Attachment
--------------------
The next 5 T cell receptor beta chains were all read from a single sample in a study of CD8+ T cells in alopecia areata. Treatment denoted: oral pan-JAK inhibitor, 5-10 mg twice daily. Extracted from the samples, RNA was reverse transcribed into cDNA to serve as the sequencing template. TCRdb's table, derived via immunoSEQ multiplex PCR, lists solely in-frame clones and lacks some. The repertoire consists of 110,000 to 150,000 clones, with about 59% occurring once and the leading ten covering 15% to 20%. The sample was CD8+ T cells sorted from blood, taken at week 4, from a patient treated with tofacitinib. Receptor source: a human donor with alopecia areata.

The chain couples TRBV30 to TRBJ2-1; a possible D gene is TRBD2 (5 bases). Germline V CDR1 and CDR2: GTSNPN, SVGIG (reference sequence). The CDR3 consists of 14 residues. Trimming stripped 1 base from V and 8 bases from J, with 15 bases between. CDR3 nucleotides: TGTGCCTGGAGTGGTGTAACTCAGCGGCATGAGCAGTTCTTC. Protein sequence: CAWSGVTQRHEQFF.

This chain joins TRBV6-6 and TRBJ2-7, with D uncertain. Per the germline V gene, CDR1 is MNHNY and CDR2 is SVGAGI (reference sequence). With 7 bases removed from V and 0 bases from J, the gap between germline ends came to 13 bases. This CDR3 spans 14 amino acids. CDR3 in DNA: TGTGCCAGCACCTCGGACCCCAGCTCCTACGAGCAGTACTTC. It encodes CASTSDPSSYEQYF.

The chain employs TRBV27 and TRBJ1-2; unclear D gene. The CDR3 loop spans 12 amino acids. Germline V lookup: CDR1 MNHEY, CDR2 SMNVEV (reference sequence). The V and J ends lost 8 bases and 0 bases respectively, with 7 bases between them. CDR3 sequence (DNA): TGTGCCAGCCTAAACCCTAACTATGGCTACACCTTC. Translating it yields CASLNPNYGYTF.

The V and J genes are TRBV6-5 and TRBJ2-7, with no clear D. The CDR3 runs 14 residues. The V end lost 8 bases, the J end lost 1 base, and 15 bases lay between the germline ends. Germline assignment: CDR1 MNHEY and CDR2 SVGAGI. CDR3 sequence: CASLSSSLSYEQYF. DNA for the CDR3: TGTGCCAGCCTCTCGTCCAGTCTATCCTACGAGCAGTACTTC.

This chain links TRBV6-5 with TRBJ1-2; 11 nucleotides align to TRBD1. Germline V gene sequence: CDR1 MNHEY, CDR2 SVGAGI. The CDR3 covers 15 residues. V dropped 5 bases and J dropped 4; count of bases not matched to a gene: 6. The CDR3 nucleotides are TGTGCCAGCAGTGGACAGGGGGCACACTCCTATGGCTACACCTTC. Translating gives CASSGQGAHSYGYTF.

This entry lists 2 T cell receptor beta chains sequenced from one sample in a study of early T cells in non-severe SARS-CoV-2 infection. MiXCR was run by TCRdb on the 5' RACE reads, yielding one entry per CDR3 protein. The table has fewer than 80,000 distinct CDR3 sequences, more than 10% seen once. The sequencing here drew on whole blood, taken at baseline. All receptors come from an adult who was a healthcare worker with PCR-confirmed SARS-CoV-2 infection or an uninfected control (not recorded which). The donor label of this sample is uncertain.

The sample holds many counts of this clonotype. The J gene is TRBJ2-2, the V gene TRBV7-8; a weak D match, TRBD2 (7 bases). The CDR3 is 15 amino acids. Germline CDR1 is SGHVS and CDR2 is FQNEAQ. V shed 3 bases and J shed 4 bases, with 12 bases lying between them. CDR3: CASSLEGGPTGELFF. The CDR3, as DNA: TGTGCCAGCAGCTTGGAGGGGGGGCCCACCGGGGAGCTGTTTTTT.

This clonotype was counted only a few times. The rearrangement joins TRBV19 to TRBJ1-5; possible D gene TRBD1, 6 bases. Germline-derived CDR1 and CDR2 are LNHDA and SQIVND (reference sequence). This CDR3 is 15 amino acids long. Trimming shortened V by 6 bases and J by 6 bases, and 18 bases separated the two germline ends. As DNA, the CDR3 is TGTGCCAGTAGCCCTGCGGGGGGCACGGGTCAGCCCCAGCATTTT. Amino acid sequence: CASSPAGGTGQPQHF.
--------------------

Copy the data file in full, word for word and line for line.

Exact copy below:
The next 5 T cell receptor beta chains were all read from a single sample in a study of CD8+ T cells in alopecia areata. Treatment denoted: oral pan-JAK inhibitor, 5-10 mg twice daily. Extracted from the samples, RNA was reverse transcribed into cDNA to serve as the sequencing template. TCRdb's table, derived via immunoSEQ multiplex PCR, lists solely in-frame clones and lacks some. The repertoire consists of 110,000 to 150,000 clones, with about 59% occurring once and the leading ten covering 15% to 20%. The sample was CD8+ T cells sorted from blood, taken at week 4, from a patient treated with tofacitinib. Receptor source: a human donor with alopecia areata.

The chain couples TRBV30 to TRBJ2-1; a possible D gene is TRBD2 (5 bases). Germline V CDR1 and CDR2: GTSNPN, SVGIG (reference sequence). The CDR3 consists of 14 residues. Trimming stripped 1 base from V and 8 bases from J, with 15 bases between. CDR3 nucleotides: TGTGCCTGGAGTGGTGTAACTCAGCGGCATGAGCAGTTCTTC. Protein sequence: CAWSGVTQRHEQFF.

This chain joins TRBV6-6 and TRBJ2-7, with D uncertain. Per the germline V gene, CDR1 is MNHNY and CDR2 is SVGAGI (reference sequence). With 7 bases removed from V and 0 bases from J, the gap between germline ends came to 13 bases. This CDR3 spans 14 amino acids. CDR3 in DNA: TGTGCCAGCACCTCGGACCCCAGCTCCTACGAGCAGTACTTC. It encodes CASTSDPSSYEQYF.

The chain employs TRBV27 and TRBJ1-2; unclear D gene. The CDR3 loop spans 12 amino acids. Germline V lookup: CDR1 MNHEY, CDR2 SMNVEV (reference sequence). The V and J ends lost 8 bases and 0 bases respectively, with 7 bases between them. CDR3 sequence (DNA): TGTGCCAGCCTAAACCCTAACTATGGCTACACCTTC. Translating it yields CASLNPNYGYTF.

The V and J genes are TRBV6-5 and TRBJ2-7, with no clear D. The CDR3 runs 14 residues. The V end lost 8 bases, the J end lost 1 base, and 15 bases lay between the germline ends. Germline assignment: CDR1 MNHEY and CDR2 SVGAGI. CDR3 sequence: CASLSSSLSYEQYF. DNA for the CDR3: TGTGCCAGCCTCTCGTCCAGTCTATCCTACGAGCAGTACTTC.

This chain links TRBV6-5 with TRBJ1-2; 11 nucleotides align to TRBD1. Germline V gene sequence: CDR1 MNHEY, CDR2 SVGAGI. The CDR3 covers 15 residues. V dropped 5 bases and J dropped 4; count of bases not matched to a gene: 6. The CDR3 nucleotides are TGTGCCAGCAGTGGACAGGGGGCACACTCCTATGGCTACACCTTC. Translating gives CASSGQGAHSYGYTF.

This entry lists 2 T cell receptor beta chains sequenced from one sample in a study of early T cells in non-severe SARS-CoV-2 infection. MiXCR was run by TCRdb on the 5' RACE reads, yielding one entry per CDR3 protein. The table has fewer than 80,000 distinct CDR3 sequences, more than 10% seen once. The sequencing here drew on whole blood, taken at baseline. All receptors come from an adult who was a healthcare worker with PCR-confirmed SARS-CoV-2 infection or an uninfected control (not recorded which). The donor label of this sample is uncertain.

The sample holds many counts of this clonotype. The J gene is TRBJ2-2, the V gene TRBV7-8; a weak D match, TRBD2 (7 bases). The CDR3 is 15 amino acids. Germline CDR1 is SGHVS and CDR2 is FQNEAQ. V shed 3 bases and J shed 4 bases, with 12 bases lying between them. CDR3: CASSLEGGPTGELFF. The CDR3, as DNA: TGTGCCAGCAGCTTGGAGGGGGGGCCCACCGGGGAGCTGTTTTTT.

This clonotype was counted only a few times. The rearrangement joins TRBV19 to TRBJ1-5; possible D gene TRBD1, 6 bases. Germline-derived CDR1 and CDR2 are LNHDA and SQIVND (reference sequence). This CDR3 is 15 amino acids long. Trimming shortened V by 6 bases and J by 6 bases, and 18 bases separated the two germline ends. As DNA, the CDR3 is TGTGCCAGTAGCCCTGCGGGGGGCACGGGTCAGCCCCAGCATTTT. Amino acid sequence: CASSPAGGTGQPQHF.